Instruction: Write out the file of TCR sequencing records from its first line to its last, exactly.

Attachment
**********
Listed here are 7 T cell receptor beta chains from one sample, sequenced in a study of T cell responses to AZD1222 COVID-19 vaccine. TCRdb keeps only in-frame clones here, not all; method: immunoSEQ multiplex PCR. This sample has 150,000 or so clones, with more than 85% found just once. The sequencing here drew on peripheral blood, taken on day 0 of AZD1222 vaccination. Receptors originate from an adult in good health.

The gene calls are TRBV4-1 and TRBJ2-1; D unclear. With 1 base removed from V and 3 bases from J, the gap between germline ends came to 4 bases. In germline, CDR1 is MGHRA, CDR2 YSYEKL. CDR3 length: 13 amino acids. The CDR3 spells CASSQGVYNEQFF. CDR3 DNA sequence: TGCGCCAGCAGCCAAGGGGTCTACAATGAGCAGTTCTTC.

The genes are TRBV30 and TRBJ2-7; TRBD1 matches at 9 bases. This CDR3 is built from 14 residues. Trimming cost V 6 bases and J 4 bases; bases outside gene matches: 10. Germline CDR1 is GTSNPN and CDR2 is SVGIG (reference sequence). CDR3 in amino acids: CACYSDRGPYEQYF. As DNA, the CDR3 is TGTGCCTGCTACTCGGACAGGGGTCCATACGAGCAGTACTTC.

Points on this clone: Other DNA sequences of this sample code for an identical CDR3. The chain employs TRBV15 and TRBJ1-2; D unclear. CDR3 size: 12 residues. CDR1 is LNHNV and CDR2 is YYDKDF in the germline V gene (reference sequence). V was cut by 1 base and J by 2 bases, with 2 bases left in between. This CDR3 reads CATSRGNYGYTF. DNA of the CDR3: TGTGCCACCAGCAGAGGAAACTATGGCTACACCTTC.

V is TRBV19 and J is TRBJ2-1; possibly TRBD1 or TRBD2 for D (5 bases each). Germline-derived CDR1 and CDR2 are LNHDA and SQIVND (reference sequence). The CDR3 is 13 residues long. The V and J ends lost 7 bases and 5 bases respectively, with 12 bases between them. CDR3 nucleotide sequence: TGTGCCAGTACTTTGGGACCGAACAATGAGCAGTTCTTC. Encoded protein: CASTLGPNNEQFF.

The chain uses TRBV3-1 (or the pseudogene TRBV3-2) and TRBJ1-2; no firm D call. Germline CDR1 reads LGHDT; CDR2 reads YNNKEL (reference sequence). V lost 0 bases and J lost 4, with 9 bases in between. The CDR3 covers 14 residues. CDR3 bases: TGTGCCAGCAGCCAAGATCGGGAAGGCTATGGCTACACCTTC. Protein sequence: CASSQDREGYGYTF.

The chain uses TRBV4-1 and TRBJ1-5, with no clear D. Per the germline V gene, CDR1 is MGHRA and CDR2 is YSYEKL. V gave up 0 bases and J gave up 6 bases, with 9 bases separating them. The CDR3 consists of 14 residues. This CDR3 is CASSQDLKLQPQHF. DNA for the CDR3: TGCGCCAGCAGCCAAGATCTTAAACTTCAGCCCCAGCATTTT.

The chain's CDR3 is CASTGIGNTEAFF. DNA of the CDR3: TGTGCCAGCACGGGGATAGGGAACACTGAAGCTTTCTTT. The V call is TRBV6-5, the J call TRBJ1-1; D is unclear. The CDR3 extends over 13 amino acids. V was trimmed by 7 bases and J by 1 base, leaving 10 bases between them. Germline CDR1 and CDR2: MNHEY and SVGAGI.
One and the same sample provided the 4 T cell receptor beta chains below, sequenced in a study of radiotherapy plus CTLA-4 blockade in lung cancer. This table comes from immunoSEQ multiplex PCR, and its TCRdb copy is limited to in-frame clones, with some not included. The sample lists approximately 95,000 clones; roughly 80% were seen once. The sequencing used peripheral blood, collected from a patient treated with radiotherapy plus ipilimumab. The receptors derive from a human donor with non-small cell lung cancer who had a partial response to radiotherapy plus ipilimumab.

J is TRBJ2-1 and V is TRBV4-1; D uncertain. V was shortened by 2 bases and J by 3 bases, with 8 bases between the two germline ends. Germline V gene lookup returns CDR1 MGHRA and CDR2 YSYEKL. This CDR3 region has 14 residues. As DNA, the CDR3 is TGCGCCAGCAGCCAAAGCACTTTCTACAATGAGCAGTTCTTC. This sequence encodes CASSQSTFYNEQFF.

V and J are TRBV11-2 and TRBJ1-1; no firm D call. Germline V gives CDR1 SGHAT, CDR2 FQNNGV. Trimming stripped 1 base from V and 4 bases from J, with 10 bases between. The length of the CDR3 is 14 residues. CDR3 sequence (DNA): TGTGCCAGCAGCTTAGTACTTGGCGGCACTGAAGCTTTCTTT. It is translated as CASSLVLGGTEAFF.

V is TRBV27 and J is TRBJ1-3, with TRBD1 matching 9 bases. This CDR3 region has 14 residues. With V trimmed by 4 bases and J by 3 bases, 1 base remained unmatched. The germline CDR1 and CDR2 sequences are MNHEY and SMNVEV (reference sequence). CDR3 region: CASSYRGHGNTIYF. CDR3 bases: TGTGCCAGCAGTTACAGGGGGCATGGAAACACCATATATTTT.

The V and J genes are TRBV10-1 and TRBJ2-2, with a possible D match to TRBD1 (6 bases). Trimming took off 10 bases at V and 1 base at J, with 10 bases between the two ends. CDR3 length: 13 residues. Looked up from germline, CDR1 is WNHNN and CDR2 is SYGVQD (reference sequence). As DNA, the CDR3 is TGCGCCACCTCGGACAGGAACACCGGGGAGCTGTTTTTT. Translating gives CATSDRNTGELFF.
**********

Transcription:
Listed here are 7 T cell receptor beta chains from one sample, sequenced in a study of T cell responses to AZD1222 COVID-19 vaccine. TCRdb keeps only in-frame clones here, not all; method: immunoSEQ multiplex PCR. This sample has 150,000 or so clones, with more than 85% found just once. The sequencing here drew on peripheral blood, taken on day 0 of AZD1222 vaccination. Receptors originate from an adult in good health.

The gene calls are TRBV4-1 and TRBJ2-1; D unclear. With 1 base removed from V and 3 bases from J, the gap between germline ends came to 4 bases. In germline, CDR1 is MGHRA, CDR2 YSYEKL. CDR3 length: 13 amino acids. The CDR3 spells CASSQGVYNEQFF. CDR3 DNA sequence: TGCGCCAGCAGCCAAGGGGTCTACAATGAGCAGTTCTTC.

The genes are TRBV30 and TRBJ2-7; TRBD1 matches at 9 bases. This CDR3 is built from 14 residues. Trimming cost V 6 bases and J 4 bases; bases outside gene matches: 10. Germline CDR1 is GTSNPN and CDR2 is SVGIG (reference sequence). CDR3 in amino acids: CACYSDRGPYEQYF. As DNA, the CDR3 is TGTGCCTGCTACTCGGACAGGGGTCCATACGAGCAGTACTTC.

Points on this clone: Other DNA sequences of this sample code for an identical CDR3. The chain employs TRBV15 and TRBJ1-2; D unclear. CDR3 size: 12 residues. CDR1 is LNHNV and CDR2 is YYDKDF in the germline V gene (reference sequence). V was cut by 1 base and J by 2 bases, with 2 bases left in between. This CDR3 reads CATSRGNYGYTF. DNA of the CDR3: TGTGCCACCAGCAGAGGAAACTATGGCTACACCTTC.

V is TRBV19 and J is TRBJ2-1; possibly TRBD1 or TRBD2 for D (5 bases each). Germline-derived CDR1 and CDR2 are LNHDA and SQIVND (reference sequence). The CDR3 is 13 residues long. The V and J ends lost 7 bases and 5 bases respectively, with 12 bases between them. CDR3 nucleotide sequence: TGTGCCAGTACTTTGGGACCGAACAATGAGCAGTTCTTC. Encoded protein: CASTLGPNNEQFF.

The chain uses TRBV3-1 (or the pseudogene TRBV3-2) and TRBJ1-2; no firm D call. Germline CDR1 reads LGHDT; CDR2 reads YNNKEL (reference sequence). V lost 0 bases and J lost 4, with 9 bases in between. The CDR3 covers 14 residues. CDR3 bases: TGTGCCAGCAGCCAAGATCGGGAAGGCTATGGCTACACCTTC. Protein sequence: CASSQDREGYGYTF.

The chain uses TRBV4-1 and TRBJ1-5, with no clear D. Per the germline V gene, CDR1 is MGHRA and CDR2 is YSYEKL. V gave up 0 bases and J gave up 6 bases, with 9 bases separating them. The CDR3 consists of 14 residues. This CDR3 is CASSQDLKLQPQHF. DNA for the CDR3: TGCGCCAGCAGCCAAGATCTTAAACTTCAGCCCCAGCATTTT.

The chain's CDR3 is CASTGIGNTEAFF. DNA of the CDR3: TGTGCCAGCACGGGGATAGGGAACACTGAAGCTTTCTTT. The V call is TRBV6-5, the J call TRBJ1-1; D is unclear. The CDR3 extends over 13 amino acids. V was trimmed by 7 bases and J by 1 base, leaving 10 bases between them. Germline CDR1 and CDR2: MNHEY and SVGAGI.
One and the same sample provided the 4 T cell receptor beta chains below, sequenced in a study of radiotherapy plus CTLA-4 blockade in lung cancer. This table comes from immunoSEQ multiplex PCR, and its TCRdb copy is limited to in-frame clones, with some not included. The sample lists approximately 95,000 clones; roughly 80% were seen once. The sequencing used peripheral blood, collected from a patient treated with radiotherapy plus ipilimumab. The receptors derive from a human donor with non-small cell lung cancer who had a partial response to radiotherapy plus ipilimumab.

J is TRBJ2-1 and V is TRBV4-1; D uncertain. V was shortened by 2 bases and J by 3 bases, with 8 bases between the two germline ends. Germline V gene lookup returns CDR1 MGHRA and CDR2 YSYEKL. This CDR3 region has 14 residues. As DNA, the CDR3 is TGCGCCAGCAGCCAAAGCACTTTCTACAATGAGCAGTTCTTC. This sequence encodes CASSQSTFYNEQFF.

V and J are TRBV11-2 and TRBJ1-1; no firm D call. Germline V gives CDR1 SGHAT, CDR2 FQNNGV. Trimming stripped 1 base from V and 4 bases from J, with 10 bases between. The length of the CDR3 is 14 residues. CDR3 sequence (DNA): TGTGCCAGCAGCTTAGTACTTGGCGGCACTGAAGCTTTCTTT. It is translated as CASSLVLGGTEAFF.

V is TRBV27 and J is TRBJ1-3, with TRBD1 matching 9 bases. This CDR3 region has 14 residues. With V trimmed by 4 bases and J by 3 bases, 1 base remained unmatched. The germline CDR1 and CDR2 sequences are MNHEY and SMNVEV (reference sequence). CDR3 region: CASSYRGHGNTIYF. CDR3 bases: TGTGCCAGCAGTTACAGGGGGCATGGAAACACCATATATTTT.

The V and J genes are TRBV10-1 and TRBJ2-2, with a possible D match to TRBD1 (6 bases). Trimming took off 10 bases at V and 1 base at J, with 10 bases between the two ends. CDR3 length: 13 residues. Looked up from germline, CDR1 is WNHNN and CDR2 is SYGVQD (reference sequence). As DNA, the CDR3 is TGCGCCACCTCGGACAGGAACACCGGGGAGCTGTTTTTT. Translating gives CATSDRNTGELFF.